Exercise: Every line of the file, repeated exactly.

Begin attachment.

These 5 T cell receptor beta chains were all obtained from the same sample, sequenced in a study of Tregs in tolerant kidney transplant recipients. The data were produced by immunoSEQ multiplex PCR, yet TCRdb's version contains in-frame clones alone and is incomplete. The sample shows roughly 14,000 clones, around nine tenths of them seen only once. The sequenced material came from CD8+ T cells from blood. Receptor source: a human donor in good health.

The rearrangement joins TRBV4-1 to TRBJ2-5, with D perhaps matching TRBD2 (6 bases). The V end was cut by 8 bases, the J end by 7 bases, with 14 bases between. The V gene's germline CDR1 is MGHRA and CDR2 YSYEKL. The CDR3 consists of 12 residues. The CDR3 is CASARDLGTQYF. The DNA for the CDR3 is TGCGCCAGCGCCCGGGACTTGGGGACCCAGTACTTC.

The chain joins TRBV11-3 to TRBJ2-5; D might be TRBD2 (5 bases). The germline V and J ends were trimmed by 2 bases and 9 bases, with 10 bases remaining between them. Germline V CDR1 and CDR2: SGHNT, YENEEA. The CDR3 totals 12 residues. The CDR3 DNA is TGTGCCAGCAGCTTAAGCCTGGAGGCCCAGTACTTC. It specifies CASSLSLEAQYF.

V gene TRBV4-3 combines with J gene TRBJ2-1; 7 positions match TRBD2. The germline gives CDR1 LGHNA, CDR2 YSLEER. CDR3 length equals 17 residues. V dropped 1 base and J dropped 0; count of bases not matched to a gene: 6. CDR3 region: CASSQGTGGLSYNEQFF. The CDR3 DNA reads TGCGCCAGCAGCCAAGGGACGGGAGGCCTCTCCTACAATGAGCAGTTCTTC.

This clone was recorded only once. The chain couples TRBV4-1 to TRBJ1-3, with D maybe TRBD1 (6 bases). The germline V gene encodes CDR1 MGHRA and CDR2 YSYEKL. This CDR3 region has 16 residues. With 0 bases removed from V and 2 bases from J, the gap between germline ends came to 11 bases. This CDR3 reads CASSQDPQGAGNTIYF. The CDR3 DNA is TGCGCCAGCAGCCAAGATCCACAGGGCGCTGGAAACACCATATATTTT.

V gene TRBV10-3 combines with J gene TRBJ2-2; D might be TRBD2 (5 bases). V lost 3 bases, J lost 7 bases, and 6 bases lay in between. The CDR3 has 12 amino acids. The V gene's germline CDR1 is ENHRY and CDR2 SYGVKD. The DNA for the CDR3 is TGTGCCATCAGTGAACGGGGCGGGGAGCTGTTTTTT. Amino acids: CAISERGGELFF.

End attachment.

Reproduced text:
These 5 T cell receptor beta chains were all obtained from the same sample, sequenced in a study of Tregs in tolerant kidney transplant recipients. The data were produced by immunoSEQ multiplex PCR, yet TCRdb's version contains in-frame clones alone and is incomplete. The sample shows roughly 14,000 clones, around nine tenths of them seen only once. The sequenced material came from CD8+ T cells from blood. Receptor source: a human donor in good health.

The rearrangement joins TRBV4-1 to TRBJ2-5, with D perhaps matching TRBD2 (6 bases). The V end was cut by 8 bases, the J end by 7 bases, with 14 bases between. The V gene's germline CDR1 is MGHRA and CDR2 YSYEKL. The CDR3 consists of 12 residues. The CDR3 is CASARDLGTQYF. The DNA for the CDR3 is TGCGCCAGCGCCCGGGACTTGGGGACCCAGTACTTC.

The chain joins TRBV11-3 to TRBJ2-5; D might be TRBD2 (5 bases). The germline V and J ends were trimmed by 2 bases and 9 bases, with 10 bases remaining between them. Germline V CDR1 and CDR2: SGHNT, YENEEA. The CDR3 totals 12 residues. The CDR3 DNA is TGTGCCAGCAGCTTAAGCCTGGAGGCCCAGTACTTC. It specifies CASSLSLEAQYF.

V gene TRBV4-3 combines with J gene TRBJ2-1; 7 positions match TRBD2. The germline gives CDR1 LGHNA, CDR2 YSLEER. CDR3 length equals 17 residues. V dropped 1 base and J dropped 0; count of bases not matched to a gene: 6. CDR3 region: CASSQGTGGLSYNEQFF. The CDR3 DNA reads TGCGCCAGCAGCCAAGGGACGGGAGGCCTCTCCTACAATGAGCAGTTCTTC.

This clone was recorded only once. The chain couples TRBV4-1 to TRBJ1-3, with D maybe TRBD1 (6 bases). The germline V gene encodes CDR1 MGHRA and CDR2 YSYEKL. This CDR3 region has 16 residues. With 0 bases removed from V and 2 bases from J, the gap between germline ends came to 11 bases. This CDR3 reads CASSQDPQGAGNTIYF. The CDR3 DNA is TGCGCCAGCAGCCAAGATCCACAGGGCGCTGGAAACACCATATATTTT.

V gene TRBV10-3 combines with J gene TRBJ2-2; D might be TRBD2 (5 bases). V lost 3 bases, J lost 7 bases, and 6 bases lay in between. The CDR3 has 12 amino acids. The V gene's germline CDR1 is ENHRY and CDR2 SYGVKD. The DNA for the CDR3 is TGTGCCATCAGTGAACGGGGCGGGGAGCTGTTTTTT. Amino acids: CAISERGGELFF.